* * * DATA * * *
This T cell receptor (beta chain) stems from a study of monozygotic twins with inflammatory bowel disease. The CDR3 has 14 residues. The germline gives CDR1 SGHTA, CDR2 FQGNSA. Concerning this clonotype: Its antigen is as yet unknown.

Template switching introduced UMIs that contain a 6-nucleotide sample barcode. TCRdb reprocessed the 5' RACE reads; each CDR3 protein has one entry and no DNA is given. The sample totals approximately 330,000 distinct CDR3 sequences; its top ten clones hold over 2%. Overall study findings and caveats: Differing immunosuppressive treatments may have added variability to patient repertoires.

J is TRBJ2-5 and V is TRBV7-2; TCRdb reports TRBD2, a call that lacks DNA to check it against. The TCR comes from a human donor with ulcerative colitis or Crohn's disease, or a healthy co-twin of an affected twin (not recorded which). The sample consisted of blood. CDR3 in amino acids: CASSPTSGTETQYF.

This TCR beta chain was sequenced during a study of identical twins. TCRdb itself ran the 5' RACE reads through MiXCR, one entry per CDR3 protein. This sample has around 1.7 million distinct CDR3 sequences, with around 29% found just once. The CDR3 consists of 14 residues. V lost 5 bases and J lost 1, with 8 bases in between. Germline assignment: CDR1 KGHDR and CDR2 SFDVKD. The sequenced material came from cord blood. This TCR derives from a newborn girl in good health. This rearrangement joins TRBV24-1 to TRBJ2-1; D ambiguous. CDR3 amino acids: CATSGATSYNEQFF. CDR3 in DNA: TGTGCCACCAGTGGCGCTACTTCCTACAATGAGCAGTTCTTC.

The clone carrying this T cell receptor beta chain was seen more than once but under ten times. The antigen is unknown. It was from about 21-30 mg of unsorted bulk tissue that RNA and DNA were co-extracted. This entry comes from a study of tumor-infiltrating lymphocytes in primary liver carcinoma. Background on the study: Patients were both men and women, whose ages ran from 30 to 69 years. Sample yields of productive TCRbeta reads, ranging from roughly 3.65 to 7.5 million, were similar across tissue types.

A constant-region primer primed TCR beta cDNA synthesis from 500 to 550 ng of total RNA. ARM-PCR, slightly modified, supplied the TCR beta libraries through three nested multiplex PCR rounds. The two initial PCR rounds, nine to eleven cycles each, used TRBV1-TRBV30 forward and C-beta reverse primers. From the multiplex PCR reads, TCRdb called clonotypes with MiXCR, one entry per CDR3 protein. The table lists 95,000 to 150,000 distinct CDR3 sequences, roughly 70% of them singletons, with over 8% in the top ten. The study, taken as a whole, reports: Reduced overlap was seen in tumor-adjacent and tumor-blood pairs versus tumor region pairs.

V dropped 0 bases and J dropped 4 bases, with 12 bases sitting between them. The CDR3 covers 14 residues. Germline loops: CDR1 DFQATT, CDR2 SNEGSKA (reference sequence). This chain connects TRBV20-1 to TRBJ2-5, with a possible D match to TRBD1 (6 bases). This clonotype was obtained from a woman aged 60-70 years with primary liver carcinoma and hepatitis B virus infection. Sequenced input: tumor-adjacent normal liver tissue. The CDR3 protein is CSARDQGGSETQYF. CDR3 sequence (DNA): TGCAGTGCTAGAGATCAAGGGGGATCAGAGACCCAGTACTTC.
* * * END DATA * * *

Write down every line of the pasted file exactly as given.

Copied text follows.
This T cell receptor (beta chain) stems from a study of monozygotic twins with inflammatory bowel disease. The CDR3 has 14 residues. The germline gives CDR1 SGHTA, CDR2 FQGNSA. Concerning this clonotype: Its antigen is as yet unknown.

Template switching introduced UMIs that contain a 6-nucleotide sample barcode. TCRdb reprocessed the 5' RACE reads; each CDR3 protein has one entry and no DNA is given. The sample totals approximately 330,000 distinct CDR3 sequences; its top ten clones hold over 2%. Overall study findings and caveats: Differing immunosuppressive treatments may have added variability to patient repertoires.

J is TRBJ2-5 and V is TRBV7-2; TCRdb reports TRBD2, a call that lacks DNA to check it against. The TCR comes from a human donor with ulcerative colitis or Crohn's disease, or a healthy co-twin of an affected twin (not recorded which). The sample consisted of blood. CDR3 in amino acids: CASSPTSGTETQYF.

This TCR beta chain was sequenced during a study of identical twins. TCRdb itself ran the 5' RACE reads through MiXCR, one entry per CDR3 protein. This sample has around 1.7 million distinct CDR3 sequences, with around 29% found just once. The CDR3 consists of 14 residues. V lost 5 bases and J lost 1, with 8 bases in between. Germline assignment: CDR1 KGHDR and CDR2 SFDVKD. The sequenced material came from cord blood. This TCR derives from a newborn girl in good health. This rearrangement joins TRBV24-1 to TRBJ2-1; D ambiguous. CDR3 amino acids: CATSGATSYNEQFF. CDR3 in DNA: TGTGCCACCAGTGGCGCTACTTCCTACAATGAGCAGTTCTTC.

The clone carrying this T cell receptor beta chain was seen more than once but under ten times. The antigen is unknown. It was from about 21-30 mg of unsorted bulk tissue that RNA and DNA were co-extracted. This entry comes from a study of tumor-infiltrating lymphocytes in primary liver carcinoma. Background on the study: Patients were both men and women, whose ages ran from 30 to 69 years. Sample yields of productive TCRbeta reads, ranging from roughly 3.65 to 7.5 million, were similar across tissue types.

A constant-region primer primed TCR beta cDNA synthesis from 500 to 550 ng of total RNA. ARM-PCR, slightly modified, supplied the TCR beta libraries through three nested multiplex PCR rounds. The two initial PCR rounds, nine to eleven cycles each, used TRBV1-TRBV30 forward and C-beta reverse primers. From the multiplex PCR reads, TCRdb called clonotypes with MiXCR, one entry per CDR3 protein. The table lists 95,000 to 150,000 distinct CDR3 sequences, roughly 70% of them singletons, with over 8% in the top ten. The study, taken as a whole, reports: Reduced overlap was seen in tumor-adjacent and tumor-blood pairs versus tumor region pairs.

V dropped 0 bases and J dropped 4 bases, with 12 bases sitting between them. The CDR3 covers 14 residues. Germline loops: CDR1 DFQATT, CDR2 SNEGSKA (reference sequence). This chain connects TRBV20-1 to TRBJ2-5, with a possible D match to TRBD1 (6 bases). This clonotype was obtained from a woman aged 60-70 years with primary liver carcinoma and hepatitis B virus infection. Sequenced input: tumor-adjacent normal liver tissue. The CDR3 protein is CSARDQGGSETQYF. CDR3 sequence (DNA): TGCAGTGCTAGAGATCAAGGGGGATCAGAGACCCAGTACTTC.